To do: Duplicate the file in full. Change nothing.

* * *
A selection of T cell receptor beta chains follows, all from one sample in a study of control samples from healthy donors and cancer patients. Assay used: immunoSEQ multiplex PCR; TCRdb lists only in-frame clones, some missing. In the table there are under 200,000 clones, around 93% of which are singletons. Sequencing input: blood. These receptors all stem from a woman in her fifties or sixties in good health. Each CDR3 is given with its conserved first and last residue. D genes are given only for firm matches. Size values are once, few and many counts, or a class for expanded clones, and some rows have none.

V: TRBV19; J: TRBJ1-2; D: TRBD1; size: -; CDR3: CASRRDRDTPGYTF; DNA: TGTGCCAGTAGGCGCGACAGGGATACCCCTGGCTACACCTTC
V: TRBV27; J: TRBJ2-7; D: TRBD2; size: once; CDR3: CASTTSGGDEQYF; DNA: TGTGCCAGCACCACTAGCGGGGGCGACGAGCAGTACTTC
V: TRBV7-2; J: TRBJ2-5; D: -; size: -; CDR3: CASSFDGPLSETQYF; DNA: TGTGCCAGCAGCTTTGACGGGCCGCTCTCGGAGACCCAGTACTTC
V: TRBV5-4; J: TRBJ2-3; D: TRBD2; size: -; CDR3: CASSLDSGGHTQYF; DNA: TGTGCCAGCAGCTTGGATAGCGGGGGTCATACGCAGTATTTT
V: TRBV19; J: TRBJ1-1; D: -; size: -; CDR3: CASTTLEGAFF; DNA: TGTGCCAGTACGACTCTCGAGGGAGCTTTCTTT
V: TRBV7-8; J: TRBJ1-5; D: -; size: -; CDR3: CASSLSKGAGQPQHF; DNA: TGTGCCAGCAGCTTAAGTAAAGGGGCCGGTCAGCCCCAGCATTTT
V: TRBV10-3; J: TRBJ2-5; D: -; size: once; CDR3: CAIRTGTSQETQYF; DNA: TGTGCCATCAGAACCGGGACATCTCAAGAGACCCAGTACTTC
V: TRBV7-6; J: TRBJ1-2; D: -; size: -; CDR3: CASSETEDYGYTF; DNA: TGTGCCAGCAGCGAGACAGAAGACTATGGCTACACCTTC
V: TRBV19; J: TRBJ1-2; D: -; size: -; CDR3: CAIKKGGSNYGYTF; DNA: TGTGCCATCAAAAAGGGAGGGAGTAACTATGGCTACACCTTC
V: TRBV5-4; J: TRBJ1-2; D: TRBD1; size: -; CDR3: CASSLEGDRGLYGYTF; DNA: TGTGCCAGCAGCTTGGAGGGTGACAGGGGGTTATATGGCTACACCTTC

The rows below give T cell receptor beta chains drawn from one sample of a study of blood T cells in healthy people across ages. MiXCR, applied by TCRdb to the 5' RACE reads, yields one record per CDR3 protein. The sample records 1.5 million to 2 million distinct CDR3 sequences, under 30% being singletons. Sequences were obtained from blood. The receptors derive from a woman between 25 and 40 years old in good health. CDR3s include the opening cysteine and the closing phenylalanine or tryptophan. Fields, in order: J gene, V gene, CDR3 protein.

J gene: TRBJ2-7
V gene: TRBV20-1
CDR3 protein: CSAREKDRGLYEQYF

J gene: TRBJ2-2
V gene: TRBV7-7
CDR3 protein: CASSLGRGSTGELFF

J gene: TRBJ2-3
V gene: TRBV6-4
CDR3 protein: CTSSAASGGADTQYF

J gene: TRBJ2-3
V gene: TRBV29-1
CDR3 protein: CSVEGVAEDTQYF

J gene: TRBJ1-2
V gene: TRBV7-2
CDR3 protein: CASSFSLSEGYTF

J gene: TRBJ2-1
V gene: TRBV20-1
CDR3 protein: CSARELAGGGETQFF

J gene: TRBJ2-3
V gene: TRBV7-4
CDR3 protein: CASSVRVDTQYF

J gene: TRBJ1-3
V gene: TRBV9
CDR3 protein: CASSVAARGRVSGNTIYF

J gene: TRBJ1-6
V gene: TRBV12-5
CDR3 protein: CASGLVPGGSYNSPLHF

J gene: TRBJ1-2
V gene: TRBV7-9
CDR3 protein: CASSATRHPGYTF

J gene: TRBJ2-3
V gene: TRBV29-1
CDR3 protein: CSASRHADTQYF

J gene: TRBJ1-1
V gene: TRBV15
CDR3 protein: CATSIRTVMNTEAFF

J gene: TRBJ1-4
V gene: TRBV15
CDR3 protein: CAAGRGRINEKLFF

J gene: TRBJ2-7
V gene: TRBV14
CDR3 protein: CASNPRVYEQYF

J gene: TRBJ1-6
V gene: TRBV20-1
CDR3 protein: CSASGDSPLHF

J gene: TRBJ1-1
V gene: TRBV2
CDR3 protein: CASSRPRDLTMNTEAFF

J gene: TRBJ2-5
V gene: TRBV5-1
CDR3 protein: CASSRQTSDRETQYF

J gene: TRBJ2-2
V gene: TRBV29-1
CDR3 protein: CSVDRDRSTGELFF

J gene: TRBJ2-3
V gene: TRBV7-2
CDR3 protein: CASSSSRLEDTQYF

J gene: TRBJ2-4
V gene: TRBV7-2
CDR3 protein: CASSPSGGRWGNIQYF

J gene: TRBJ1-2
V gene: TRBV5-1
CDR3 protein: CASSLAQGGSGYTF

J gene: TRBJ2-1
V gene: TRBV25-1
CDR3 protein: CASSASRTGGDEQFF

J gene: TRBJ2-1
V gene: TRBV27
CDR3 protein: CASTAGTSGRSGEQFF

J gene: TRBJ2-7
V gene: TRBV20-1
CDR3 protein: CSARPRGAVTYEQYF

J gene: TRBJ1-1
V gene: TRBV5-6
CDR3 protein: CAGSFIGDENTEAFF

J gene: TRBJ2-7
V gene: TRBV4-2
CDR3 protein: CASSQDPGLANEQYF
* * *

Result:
A selection of T cell receptor beta chains follows, all from one sample in a study of control samples from healthy donors and cancer patients. Assay used: immunoSEQ multiplex PCR; TCRdb lists only in-frame clones, some missing. In the table there are under 200,000 clones, around 93% of which are singletons. Sequencing input: blood. These receptors all stem from a woman in her fifties or sixties in good health. Each CDR3 is given with its conserved first and last residue. D genes are given only for firm matches. Size values are once, few and many counts, or a class for expanded clones, and some rows have none.

V: TRBV19; J: TRBJ1-2; D: TRBD1; size: -; CDR3: CASRRDRDTPGYTF; DNA: TGTGCCAGTAGGCGCGACAGGGATACCCCTGGCTACACCTTC
V: TRBV27; J: TRBJ2-7; D: TRBD2; size: once; CDR3: CASTTSGGDEQYF; DNA: TGTGCCAGCACCACTAGCGGGGGCGACGAGCAGTACTTC
V: TRBV7-2; J: TRBJ2-5; D: -; size: -; CDR3: CASSFDGPLSETQYF; DNA: TGTGCCAGCAGCTTTGACGGGCCGCTCTCGGAGACCCAGTACTTC
V: TRBV5-4; J: TRBJ2-3; D: TRBD2; size: -; CDR3: CASSLDSGGHTQYF; DNA: TGTGCCAGCAGCTTGGATAGCGGGGGTCATACGCAGTATTTT
V: TRBV19; J: TRBJ1-1; D: -; size: -; CDR3: CASTTLEGAFF; DNA: TGTGCCAGTACGACTCTCGAGGGAGCTTTCTTT
V: TRBV7-8; J: TRBJ1-5; D: -; size: -; CDR3: CASSLSKGAGQPQHF; DNA: TGTGCCAGCAGCTTAAGTAAAGGGGCCGGTCAGCCCCAGCATTTT
V: TRBV10-3; J: TRBJ2-5; D: -; size: once; CDR3: CAIRTGTSQETQYF; DNA: TGTGCCATCAGAACCGGGACATCTCAAGAGACCCAGTACTTC
V: TRBV7-6; J: TRBJ1-2; D: -; size: -; CDR3: CASSETEDYGYTF; DNA: TGTGCCAGCAGCGAGACAGAAGACTATGGCTACACCTTC
V: TRBV19; J: TRBJ1-2; D: -; size: -; CDR3: CAIKKGGSNYGYTF; DNA: TGTGCCATCAAAAAGGGAGGGAGTAACTATGGCTACACCTTC
V: TRBV5-4; J: TRBJ1-2; D: TRBD1; size: -; CDR3: CASSLEGDRGLYGYTF; DNA: TGTGCCAGCAGCTTGGAGGGTGACAGGGGGTTATATGGCTACACCTTC

The rows below give T cell receptor beta chains drawn from one sample of a study of blood T cells in healthy people across ages. MiXCR, applied by TCRdb to the 5' RACE reads, yields one record per CDR3 protein. The sample records 1.5 million to 2 million distinct CDR3 sequences, under 30% being singletons. Sequences were obtained from blood. The receptors derive from a woman between 25 and 40 years old in good health. CDR3s include the opening cysteine and the closing phenylalanine or tryptophan. Fields, in order: J gene, V gene, CDR3 protein.

J gene: TRBJ2-7
V gene: TRBV20-1
CDR3 protein: CSAREKDRGLYEQYF

J gene: TRBJ2-2
V gene: TRBV7-7
CDR3 protein: CASSLGRGSTGELFF

J gene: TRBJ2-3
V gene: TRBV6-4
CDR3 protein: CTSSAASGGADTQYF

J gene: TRBJ2-3
V gene: TRBV29-1
CDR3 protein: CSVEGVAEDTQYF

J gene: TRBJ1-2
V gene: TRBV7-2
CDR3 protein: CASSFSLSEGYTF

J gene: TRBJ2-1
V gene: TRBV20-1
CDR3 protein: CSARELAGGGETQFF

J gene: TRBJ2-3
V gene: TRBV7-4
CDR3 protein: CASSVRVDTQYF

J gene: TRBJ1-3
V gene: TRBV9
CDR3 protein: CASSVAARGRVSGNTIYF

J gene: TRBJ1-6
V gene: TRBV12-5
CDR3 protein: CASGLVPGGSYNSPLHF

J gene: TRBJ1-2
V gene: TRBV7-9
CDR3 protein: CASSATRHPGYTF

J gene: TRBJ2-3
V gene: TRBV29-1
CDR3 protein: CSASRHADTQYF

J gene: TRBJ1-1
V gene: TRBV15
CDR3 protein: CATSIRTVMNTEAFF

J gene: TRBJ1-4
V gene: TRBV15
CDR3 protein: CAAGRGRINEKLFF

J gene: TRBJ2-7
V gene: TRBV14
CDR3 protein: CASNPRVYEQYF

J gene: TRBJ1-6
V gene: TRBV20-1
CDR3 protein: CSASGDSPLHF

J gene: TRBJ1-1
V gene: TRBV2
CDR3 protein: CASSRPRDLTMNTEAFF

J gene: TRBJ2-5
V gene: TRBV5-1
CDR3 protein: CASSRQTSDRETQYF

J gene: TRBJ2-2
V gene: TRBV29-1
CDR3 protein: CSVDRDRSTGELFF

J gene: TRBJ2-3
V gene: TRBV7-2
CDR3 protein: CASSSSRLEDTQYF

J gene: TRBJ2-4
V gene: TRBV7-2
CDR3 protein: CASSPSGGRWGNIQYF

J gene: TRBJ1-2
V gene: TRBV5-1
CDR3 protein: CASSLAQGGSGYTF

J gene: TRBJ2-1
V gene: TRBV25-1
CDR3 protein: CASSASRTGGDEQFF

J gene: TRBJ2-1
V gene: TRBV27
CDR3 protein: CASTAGTSGRSGEQFF

J gene: TRBJ2-7
V gene: TRBV20-1
CDR3 protein: CSARPRGAVTYEQYF

J gene: TRBJ1-1
V gene: TRBV5-6
CDR3 protein: CAGSFIGDENTEAFF

J gene: TRBJ2-7
V gene: TRBV4-2
CDR3 protein: CASSQDPGLANEQYF